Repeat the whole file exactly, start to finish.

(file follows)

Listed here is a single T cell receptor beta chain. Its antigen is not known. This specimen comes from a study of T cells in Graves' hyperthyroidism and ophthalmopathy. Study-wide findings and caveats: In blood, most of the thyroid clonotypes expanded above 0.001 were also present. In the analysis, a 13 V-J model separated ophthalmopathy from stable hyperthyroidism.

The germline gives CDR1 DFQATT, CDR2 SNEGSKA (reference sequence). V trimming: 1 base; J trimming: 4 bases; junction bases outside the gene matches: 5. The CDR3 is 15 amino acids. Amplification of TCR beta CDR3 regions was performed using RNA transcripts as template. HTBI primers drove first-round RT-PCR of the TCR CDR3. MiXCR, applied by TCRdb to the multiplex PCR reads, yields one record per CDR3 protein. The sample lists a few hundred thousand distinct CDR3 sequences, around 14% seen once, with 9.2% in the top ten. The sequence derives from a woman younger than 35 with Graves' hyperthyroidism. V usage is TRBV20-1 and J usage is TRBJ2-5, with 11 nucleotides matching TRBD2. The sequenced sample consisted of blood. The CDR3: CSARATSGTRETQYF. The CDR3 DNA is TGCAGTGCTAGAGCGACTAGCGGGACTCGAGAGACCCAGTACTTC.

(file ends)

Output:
Listed here is a single T cell receptor beta chain. Its antigen is not known. This specimen comes from a study of T cells in Graves' hyperthyroidism and ophthalmopathy. Study-wide findings and caveats: In blood, most of the thyroid clonotypes expanded above 0.001 were also present. In the analysis, a 13 V-J model separated ophthalmopathy from stable hyperthyroidism.

The germline gives CDR1 DFQATT, CDR2 SNEGSKA (reference sequence). V trimming: 1 base; J trimming: 4 bases; junction bases outside the gene matches: 5. The CDR3 is 15 amino acids. Amplification of TCR beta CDR3 regions was performed using RNA transcripts as template. HTBI primers drove first-round RT-PCR of the TCR CDR3. MiXCR, applied by TCRdb to the multiplex PCR reads, yields one record per CDR3 protein. The sample lists a few hundred thousand distinct CDR3 sequences, around 14% seen once, with 9.2% in the top ten. The sequence derives from a woman younger than 35 with Graves' hyperthyroidism. V usage is TRBV20-1 and J usage is TRBJ2-5, with 11 nucleotides matching TRBD2. The sequenced sample consisted of blood. The CDR3: CSARATSGTRETQYF. The CDR3 DNA is TGCAGTGCTAGAGCGACTAGCGGGACTCGAGAGACCCAGTACTTC.